In 2010 Major League Baseball came up with the Commissioner’s Award for Philanthropic Excellence which, as the name suggests, was created to recognize the charitable and philanthropic efforts of MLB Clubs. The Red Sox won it the first year. The White Sox won it in 2011. The Blue Jays won it in 2012. This year? Detroit:
The Tigers were acknowledged for their “Detroit Tigers Anti-Bullying” program, which works with Michigan schools to prevent bullying. The Detroit Tigers Foundation will receive a $10,000 grant from Major League Baseball as a result of the award. From the press release:
The Detroit Tigers and the Detroit Tigers Foundation partnered with “Michigan KIDS” and the “Newspaper In Education” programs to develop “Strike Out Bullying,” a component of the “Detroit Tigers Anti-Bullying” program that provides students and educators with tools to address and manage the issue of bullying in schools. The program is a baseball-themed educational supplement that is distributed throughout Michigan schools, reaching 90% of the state’s counties. Since its launch in 2011, the “Detroit Tigers Anti-Bullying” program has reached nearly 250,000 students in schools throughout the state. Tigers players, including All-Star first baseman Prince Fielder, serve as role models in speaking out against bullying.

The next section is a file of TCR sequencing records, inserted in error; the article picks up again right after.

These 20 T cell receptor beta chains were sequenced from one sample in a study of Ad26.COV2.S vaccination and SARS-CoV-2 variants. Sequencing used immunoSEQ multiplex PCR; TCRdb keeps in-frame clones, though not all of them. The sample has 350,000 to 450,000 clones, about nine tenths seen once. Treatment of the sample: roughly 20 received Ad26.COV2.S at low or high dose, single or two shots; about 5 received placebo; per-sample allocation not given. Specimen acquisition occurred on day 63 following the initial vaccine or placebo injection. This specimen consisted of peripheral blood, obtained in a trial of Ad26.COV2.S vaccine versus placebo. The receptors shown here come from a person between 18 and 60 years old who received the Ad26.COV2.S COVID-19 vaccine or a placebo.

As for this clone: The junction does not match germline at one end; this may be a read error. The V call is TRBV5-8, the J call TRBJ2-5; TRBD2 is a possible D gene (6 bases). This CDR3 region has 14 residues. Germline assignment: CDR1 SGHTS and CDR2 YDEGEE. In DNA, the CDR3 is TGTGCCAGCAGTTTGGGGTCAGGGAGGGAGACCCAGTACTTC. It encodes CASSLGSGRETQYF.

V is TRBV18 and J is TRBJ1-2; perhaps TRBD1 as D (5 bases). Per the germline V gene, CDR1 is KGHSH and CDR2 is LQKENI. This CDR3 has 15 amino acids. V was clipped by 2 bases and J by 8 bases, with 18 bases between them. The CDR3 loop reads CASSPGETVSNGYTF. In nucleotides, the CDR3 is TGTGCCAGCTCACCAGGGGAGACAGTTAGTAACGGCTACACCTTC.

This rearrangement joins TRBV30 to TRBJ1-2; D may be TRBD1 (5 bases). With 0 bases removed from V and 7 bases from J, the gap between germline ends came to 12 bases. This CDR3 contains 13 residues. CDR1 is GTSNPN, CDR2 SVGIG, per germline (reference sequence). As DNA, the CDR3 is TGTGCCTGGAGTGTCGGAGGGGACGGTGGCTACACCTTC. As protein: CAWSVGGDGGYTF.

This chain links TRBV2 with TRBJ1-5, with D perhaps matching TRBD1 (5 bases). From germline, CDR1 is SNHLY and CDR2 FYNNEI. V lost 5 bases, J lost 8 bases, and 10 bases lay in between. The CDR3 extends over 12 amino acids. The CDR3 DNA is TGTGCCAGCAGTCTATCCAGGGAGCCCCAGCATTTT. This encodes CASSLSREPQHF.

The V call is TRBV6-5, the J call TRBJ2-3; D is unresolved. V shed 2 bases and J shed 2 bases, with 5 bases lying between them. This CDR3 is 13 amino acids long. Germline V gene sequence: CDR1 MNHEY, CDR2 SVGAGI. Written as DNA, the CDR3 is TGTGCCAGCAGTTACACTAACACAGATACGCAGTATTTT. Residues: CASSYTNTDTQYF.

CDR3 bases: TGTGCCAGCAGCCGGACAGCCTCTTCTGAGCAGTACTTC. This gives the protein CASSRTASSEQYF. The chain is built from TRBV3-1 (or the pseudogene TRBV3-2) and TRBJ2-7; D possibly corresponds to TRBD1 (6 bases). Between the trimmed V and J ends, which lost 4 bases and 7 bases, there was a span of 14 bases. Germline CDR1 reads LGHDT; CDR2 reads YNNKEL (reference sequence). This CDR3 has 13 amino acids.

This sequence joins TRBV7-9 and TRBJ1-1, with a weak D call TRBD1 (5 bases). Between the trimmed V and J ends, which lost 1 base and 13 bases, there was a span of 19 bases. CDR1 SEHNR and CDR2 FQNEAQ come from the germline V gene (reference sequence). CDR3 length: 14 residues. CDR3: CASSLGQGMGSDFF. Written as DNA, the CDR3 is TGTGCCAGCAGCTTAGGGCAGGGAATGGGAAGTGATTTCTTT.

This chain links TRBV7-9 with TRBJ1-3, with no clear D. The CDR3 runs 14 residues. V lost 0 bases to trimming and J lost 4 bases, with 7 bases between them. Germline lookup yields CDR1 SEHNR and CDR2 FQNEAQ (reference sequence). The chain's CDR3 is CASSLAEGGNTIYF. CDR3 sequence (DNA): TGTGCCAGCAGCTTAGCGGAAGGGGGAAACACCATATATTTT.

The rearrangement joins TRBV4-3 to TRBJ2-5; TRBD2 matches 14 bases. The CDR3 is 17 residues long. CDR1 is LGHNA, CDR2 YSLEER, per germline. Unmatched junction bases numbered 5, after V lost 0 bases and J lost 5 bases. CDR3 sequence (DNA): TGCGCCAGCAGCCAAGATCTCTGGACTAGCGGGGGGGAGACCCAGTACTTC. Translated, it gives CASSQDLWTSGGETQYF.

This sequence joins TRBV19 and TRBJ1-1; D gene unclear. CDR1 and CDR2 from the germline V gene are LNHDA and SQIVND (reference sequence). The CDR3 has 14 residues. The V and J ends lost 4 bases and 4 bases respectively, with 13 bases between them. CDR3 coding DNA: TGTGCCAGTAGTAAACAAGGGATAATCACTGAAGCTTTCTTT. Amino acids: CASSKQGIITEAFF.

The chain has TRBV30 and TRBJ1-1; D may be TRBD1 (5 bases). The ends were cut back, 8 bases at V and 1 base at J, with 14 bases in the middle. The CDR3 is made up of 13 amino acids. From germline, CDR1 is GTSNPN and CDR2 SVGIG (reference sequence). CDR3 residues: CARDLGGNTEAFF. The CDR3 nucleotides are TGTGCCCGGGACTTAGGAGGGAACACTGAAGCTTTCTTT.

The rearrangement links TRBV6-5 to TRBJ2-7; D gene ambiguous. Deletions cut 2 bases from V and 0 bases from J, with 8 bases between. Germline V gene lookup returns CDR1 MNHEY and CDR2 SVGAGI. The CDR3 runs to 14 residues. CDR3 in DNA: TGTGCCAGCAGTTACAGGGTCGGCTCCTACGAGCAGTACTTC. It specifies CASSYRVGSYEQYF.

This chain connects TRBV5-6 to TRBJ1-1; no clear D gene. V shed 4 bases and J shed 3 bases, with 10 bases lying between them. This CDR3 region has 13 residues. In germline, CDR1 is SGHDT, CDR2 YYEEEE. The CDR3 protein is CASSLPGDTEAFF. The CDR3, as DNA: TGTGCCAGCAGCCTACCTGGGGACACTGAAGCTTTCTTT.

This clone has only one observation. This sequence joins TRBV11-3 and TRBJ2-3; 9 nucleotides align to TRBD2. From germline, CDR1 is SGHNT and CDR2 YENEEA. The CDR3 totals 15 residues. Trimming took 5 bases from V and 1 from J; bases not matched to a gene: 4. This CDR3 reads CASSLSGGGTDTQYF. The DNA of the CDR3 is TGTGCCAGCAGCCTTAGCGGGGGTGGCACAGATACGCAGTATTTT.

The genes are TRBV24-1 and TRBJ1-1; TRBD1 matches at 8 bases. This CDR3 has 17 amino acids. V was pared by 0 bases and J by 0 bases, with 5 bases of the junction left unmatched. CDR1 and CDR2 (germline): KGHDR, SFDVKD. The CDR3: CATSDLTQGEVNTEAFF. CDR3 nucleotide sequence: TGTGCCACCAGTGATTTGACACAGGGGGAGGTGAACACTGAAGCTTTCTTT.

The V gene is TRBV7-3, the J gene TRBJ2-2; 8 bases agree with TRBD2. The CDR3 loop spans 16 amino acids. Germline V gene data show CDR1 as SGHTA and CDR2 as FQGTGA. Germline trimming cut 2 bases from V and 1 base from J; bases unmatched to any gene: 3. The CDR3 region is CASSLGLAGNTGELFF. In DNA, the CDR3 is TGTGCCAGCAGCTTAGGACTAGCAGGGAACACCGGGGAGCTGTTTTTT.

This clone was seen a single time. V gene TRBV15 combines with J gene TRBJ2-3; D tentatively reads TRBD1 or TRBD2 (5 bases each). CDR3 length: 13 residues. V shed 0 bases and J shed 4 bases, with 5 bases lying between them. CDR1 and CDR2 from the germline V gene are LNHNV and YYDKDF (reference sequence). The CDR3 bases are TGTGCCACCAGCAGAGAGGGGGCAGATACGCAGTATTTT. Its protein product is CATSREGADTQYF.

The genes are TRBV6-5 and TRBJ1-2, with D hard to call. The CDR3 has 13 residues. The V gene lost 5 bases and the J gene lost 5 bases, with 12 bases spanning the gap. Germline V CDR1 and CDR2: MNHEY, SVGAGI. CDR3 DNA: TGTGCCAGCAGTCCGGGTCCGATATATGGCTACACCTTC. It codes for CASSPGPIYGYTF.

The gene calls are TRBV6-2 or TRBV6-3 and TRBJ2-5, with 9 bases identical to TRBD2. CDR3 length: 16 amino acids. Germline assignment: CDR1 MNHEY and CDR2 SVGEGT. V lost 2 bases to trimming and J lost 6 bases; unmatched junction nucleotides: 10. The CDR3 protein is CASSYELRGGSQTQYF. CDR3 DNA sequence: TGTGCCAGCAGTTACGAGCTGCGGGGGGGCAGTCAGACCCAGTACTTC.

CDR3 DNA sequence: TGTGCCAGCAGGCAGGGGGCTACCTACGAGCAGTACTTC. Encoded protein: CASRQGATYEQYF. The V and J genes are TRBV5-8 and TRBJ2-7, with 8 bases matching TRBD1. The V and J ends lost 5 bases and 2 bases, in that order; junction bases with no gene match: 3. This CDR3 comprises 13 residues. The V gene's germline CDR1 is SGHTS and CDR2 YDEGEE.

Good cause. Congrats on the award, Detroit.
As you no doubt saw already, Mets manager Mickey Callaway had a bad day yesterday. After some testy exchanges with the media over his bullpen use, he blew up at Newsday reporter Tim Healey after Healey told Callaway that he’d see him tomorrow, which Callaway took as sarcastic. Then Jason Vargas unhelpfully piled on, walking toward Healey and threatening him with violence. Healy spoke to his Newsday colleague David Lennon and explained the whole thing here. He’s pretty even-handed about it.
Callaway was already thought to be on at least moderately thin ice as Mets manager given his team’s underachievement this year. Thin ice or not, it’s not unreasonable to say that his behavior yesterday is something that a lot of teams would think of as a fireable offense. At the very least leaders in other businesses would think that way if one of their public-facing employees treated a reporter who covered him in that manner. In addition to it simply being bad form, it raises questions about Callaway’s temperament and his ability to handle pressure and adversity.
The Mets, however, do not seem to consider the matter to raise to that level. While they offered apologies to Healey and vowed that that he will be welcome in the clubhouse — for which Healey was appreciative — Callaway will be back to work as usual today, with the Mets announcing this morning that he will hold his usual pre-game press conference at 4PM in advance of tonight’s game against the Phillies.
Tell me: if you’re the GM or owner of a team and your manager does that, do you keep him? What do you do?